It really is magic: Push the paper through the scanner and watch it appear on the screen!
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Document imaging actually can be that easy when the process is properly planned for and executed. But document imaging management initiatives are often not as carefully planned or executed as they should be, for issues that are – or should be – readily avoidable.
Perhaps the most basic problem is that people can get so excited about the electronic path they’ve embarked upon that they skip right over certain key fundamentals when they look at improving their document management strategies. As a result, they run into trouble and often find that the cost of getting back on track proves to be substantial.
In fact, it has been estimated that 40% of all document imaging and scanning work is rework. That’s a significant proportion when you consider the efforts that go into deploying document imaging systems, so it’s well worth avoiding the major pitfalls in the first place.
Here are some of the common mistakes that can derail implementations of document imaging software and scanning equipment:
Having poor document naming conventions, or none at all. One of the most significant issues might be the simplest to understand and correct. “The biggest sin is failure to name the document properly,” said imaging expert Arthur Gingrande, a Lexington, Mass.-based partner with Imerge Consulting. “People tend to use any handy name that comes to mind instead of one that logically locates the document so it can be easily found later.”
This particular pitfall speaks to so elementary an issue that you don’t even need an imaging system to be tripped up by it. But automating the scanning process can go far toward avoiding it by applying naming conventions to documents according to their function, department or type.
For instance, why not set things up so incoming forms – for vacation requests, say – are automatically given names in the format of “vacrequest-username-datereceived,” with the username and date received information pulled straight from the system? This is the kind of tagging computers are good at, and yet the result is still readily understood by humans – and it’s further applicable to documents that live outside the system.
Having unrealistic expectations. Unrealistic expectations are common within organizations with regard to optical character recognition (OCR) is another frequent issue within organizations. In truth, there is no magic involved in the prototypical next step in the imaging process. “People still think it’s 100% accurate, and it’s not,” said Ralph Gammon, editor and publisher of the Document Imaging Report newsletter and website. “But some people then junk it, and that only makes the mistake worse.”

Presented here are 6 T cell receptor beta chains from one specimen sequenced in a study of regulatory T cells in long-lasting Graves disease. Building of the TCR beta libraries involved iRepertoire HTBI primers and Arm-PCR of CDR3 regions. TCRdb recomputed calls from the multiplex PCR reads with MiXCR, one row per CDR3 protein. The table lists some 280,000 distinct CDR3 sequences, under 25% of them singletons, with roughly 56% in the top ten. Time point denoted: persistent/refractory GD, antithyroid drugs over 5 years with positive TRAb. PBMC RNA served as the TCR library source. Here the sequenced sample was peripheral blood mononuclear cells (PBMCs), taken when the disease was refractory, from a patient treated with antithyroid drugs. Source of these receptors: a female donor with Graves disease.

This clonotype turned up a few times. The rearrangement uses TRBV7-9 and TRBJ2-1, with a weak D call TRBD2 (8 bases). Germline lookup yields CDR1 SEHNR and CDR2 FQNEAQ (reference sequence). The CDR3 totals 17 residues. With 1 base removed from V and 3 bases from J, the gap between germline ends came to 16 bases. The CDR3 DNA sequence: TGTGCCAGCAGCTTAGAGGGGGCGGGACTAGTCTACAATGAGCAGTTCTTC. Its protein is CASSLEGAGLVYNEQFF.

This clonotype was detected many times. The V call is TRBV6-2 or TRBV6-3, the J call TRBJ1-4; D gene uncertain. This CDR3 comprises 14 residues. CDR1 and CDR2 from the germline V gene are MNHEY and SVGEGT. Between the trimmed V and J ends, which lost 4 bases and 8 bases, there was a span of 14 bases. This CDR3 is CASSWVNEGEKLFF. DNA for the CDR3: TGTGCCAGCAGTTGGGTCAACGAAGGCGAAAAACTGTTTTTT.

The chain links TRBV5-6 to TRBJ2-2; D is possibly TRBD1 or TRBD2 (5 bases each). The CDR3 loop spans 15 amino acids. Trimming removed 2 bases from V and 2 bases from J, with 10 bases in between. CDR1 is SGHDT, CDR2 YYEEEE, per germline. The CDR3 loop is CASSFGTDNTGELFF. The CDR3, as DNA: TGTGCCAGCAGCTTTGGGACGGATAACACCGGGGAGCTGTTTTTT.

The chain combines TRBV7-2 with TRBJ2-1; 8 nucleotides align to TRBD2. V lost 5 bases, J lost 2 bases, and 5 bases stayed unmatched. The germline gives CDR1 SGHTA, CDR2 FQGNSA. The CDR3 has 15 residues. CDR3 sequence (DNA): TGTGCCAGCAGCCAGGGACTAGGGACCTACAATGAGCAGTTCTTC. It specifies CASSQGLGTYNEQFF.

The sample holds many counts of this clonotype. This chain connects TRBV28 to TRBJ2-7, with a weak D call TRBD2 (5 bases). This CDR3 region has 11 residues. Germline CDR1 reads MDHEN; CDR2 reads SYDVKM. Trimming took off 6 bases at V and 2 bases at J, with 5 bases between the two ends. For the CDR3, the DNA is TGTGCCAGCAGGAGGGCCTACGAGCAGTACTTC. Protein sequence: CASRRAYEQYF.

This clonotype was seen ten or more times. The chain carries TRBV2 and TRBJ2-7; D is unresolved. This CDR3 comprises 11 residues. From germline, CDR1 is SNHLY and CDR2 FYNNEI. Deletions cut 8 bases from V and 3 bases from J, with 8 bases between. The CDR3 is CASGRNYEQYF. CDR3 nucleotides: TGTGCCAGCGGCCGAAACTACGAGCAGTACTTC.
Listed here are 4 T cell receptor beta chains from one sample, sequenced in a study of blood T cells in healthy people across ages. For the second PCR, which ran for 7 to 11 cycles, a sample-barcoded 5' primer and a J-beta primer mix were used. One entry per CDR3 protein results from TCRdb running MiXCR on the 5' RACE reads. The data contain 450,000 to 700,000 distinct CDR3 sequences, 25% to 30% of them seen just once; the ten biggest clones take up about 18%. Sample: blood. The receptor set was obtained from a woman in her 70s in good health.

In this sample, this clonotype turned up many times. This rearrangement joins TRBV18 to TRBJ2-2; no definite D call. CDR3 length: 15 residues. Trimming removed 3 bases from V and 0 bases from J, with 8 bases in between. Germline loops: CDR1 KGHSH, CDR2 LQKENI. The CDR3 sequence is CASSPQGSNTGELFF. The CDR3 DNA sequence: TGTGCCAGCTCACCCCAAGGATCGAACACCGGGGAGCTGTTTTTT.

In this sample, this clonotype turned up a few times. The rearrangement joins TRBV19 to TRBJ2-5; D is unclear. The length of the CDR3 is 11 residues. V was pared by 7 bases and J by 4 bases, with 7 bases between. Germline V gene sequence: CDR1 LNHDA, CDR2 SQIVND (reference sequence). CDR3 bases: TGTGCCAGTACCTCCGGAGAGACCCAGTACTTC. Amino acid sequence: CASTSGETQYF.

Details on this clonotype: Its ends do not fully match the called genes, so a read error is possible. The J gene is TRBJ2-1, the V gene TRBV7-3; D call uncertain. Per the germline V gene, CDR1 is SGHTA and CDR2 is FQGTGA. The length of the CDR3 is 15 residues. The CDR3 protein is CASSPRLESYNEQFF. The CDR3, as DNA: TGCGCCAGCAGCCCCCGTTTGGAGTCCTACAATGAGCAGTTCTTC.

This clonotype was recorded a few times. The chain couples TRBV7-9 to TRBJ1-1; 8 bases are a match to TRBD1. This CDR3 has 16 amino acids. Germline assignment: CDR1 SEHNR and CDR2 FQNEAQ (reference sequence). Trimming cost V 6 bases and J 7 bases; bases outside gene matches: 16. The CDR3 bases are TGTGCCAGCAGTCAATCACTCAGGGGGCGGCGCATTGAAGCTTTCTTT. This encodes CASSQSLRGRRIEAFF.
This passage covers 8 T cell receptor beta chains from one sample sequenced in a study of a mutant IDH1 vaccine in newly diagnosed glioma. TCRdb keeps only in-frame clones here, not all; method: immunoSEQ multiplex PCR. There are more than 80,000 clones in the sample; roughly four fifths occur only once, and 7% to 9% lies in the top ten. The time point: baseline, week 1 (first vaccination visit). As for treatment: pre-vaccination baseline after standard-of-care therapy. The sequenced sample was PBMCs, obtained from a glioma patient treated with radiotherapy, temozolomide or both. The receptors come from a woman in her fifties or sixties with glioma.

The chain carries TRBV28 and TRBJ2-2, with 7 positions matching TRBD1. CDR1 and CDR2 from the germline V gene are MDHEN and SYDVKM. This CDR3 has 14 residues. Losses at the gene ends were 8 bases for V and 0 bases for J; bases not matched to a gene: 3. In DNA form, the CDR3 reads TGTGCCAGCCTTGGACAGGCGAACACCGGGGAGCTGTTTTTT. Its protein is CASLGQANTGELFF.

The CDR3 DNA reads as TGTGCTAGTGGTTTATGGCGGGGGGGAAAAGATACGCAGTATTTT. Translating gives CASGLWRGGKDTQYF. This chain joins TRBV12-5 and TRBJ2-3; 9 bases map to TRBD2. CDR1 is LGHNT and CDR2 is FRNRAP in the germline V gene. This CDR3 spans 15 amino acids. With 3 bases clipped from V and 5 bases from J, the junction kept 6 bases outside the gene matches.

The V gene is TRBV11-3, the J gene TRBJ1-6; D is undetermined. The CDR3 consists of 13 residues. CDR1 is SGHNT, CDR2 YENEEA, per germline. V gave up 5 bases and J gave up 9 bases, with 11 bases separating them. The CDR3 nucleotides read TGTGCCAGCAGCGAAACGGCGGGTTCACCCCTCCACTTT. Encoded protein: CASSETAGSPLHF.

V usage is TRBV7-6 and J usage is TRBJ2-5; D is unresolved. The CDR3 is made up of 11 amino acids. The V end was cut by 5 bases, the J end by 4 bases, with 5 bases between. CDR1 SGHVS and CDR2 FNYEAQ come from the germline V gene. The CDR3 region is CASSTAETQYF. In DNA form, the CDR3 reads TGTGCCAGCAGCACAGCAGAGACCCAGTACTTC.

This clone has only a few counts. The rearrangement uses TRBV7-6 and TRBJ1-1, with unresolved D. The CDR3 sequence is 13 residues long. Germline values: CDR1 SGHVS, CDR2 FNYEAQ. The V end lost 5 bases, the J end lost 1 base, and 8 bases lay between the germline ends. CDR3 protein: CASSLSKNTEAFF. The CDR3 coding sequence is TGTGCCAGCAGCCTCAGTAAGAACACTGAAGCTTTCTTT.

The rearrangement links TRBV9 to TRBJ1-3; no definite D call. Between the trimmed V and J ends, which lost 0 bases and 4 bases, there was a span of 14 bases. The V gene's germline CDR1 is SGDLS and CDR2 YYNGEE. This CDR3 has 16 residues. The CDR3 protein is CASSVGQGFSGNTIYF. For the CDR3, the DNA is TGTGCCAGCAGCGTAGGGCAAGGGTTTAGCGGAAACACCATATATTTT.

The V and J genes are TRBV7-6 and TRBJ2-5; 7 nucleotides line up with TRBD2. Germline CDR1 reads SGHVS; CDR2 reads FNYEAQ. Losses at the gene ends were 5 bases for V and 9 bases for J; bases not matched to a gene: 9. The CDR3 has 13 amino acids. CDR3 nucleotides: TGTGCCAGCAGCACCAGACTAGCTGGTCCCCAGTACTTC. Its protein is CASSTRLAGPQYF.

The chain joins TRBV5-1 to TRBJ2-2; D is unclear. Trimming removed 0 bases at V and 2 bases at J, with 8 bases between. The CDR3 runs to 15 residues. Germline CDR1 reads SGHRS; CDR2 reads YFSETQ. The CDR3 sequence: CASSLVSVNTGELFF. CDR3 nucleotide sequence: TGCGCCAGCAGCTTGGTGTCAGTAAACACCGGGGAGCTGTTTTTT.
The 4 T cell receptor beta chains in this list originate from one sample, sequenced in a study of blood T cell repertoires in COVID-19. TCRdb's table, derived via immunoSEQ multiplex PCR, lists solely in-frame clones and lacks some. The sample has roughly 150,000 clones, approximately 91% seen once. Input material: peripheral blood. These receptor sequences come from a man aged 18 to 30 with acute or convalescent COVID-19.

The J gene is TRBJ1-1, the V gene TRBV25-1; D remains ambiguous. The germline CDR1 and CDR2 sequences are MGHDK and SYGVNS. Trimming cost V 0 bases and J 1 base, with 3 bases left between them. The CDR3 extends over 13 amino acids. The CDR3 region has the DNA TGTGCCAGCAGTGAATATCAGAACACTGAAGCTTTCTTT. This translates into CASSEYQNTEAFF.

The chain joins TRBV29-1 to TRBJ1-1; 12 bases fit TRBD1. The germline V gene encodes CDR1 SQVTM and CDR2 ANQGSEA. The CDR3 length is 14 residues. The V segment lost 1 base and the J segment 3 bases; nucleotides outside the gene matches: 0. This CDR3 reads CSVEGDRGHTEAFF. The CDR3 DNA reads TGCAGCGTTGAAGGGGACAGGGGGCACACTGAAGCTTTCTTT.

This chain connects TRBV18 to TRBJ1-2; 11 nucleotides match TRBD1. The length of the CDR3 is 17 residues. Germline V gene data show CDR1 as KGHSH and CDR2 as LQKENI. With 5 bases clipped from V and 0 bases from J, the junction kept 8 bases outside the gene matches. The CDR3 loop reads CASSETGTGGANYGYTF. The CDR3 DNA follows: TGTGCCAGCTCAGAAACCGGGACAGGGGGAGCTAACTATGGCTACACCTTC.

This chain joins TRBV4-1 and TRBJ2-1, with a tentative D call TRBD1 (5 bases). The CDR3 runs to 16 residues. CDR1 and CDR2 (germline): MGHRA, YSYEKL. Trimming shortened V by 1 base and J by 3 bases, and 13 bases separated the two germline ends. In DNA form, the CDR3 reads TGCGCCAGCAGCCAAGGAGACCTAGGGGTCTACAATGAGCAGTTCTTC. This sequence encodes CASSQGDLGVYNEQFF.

Extracting text by scanning documents can be anywhere from 85% to 95% accurate, depending on how much, if any, fine-tuning the OCR system has received. However, those accuracy rates are far higher than what is typically achieved by humans retyping content to get documents into an electronically searchable database, so scrapping a system simply because it doesn’t get everything right is short-sighted.
Failing to define needs. It may be that the biggest pitfall is rushing out and buying a document imaging and scanning system – or hiring a scanning service bureau – without first figuring out what the company’s needs are. Knowing how many documents need to be “electronified,” what kinds, paper sizes, whether they’re multicolored and who’s responsible for managing them – those are just some of the critical issues that should be factored into a technology purchase decision. Overlooking company needs could lead to catastrophic outcomes, financially as well as operationally.
Say, for instance, your documents contain text that is highlighted in places. A black-and-white scan will likely turn the highlighted areas black, and thus make them unreadable, while using gray scale should leave them readable and also require much less storage space than a full-color scan would. These are the types of scenarios that need to be sorted out well before any money is spent to ensure that it is being put toward capabilities that actually meet business requirements.
Forgetting the physical parts of the process. The corollary to the previous point is the tendency to forget that much of the work associated with document imaging is still quite physical. Paper will need to be prepared before scanning by unfolding it where necessary, removing staples and paper clips, smoothing badly wrinkled pages, et cetera. The good news is that this step is virtually impossible to skip and that it takes only a matter of minutes to perform at the scanner. The “gotcha” is that the process takes longer – and, usually, costs climb – because of the sudden need to do more work than anticipated.
When all is said and done, document imaging and document scanning systems can be beneficial to any paper-laden organization. Getting all that information on to the computer screen makes it immediately more findable, searchable and shareable and ultimately more valuable to the organization – but only if the proper preparations are made. Otherwise, it is yet another great way to spend lots of money to little effect, and nobody wants that..
ABOUT THE AUTHOR:
Steve Weissman is a certified instructor in enterprise content and business process management, president of the AIIM New England Chapter and principal consultant at Holly Group, where he advises, writes, teaches and speaks regularly on strategy, needs assessment and RFP development. He can be reached at firstname.lastname@example.org.
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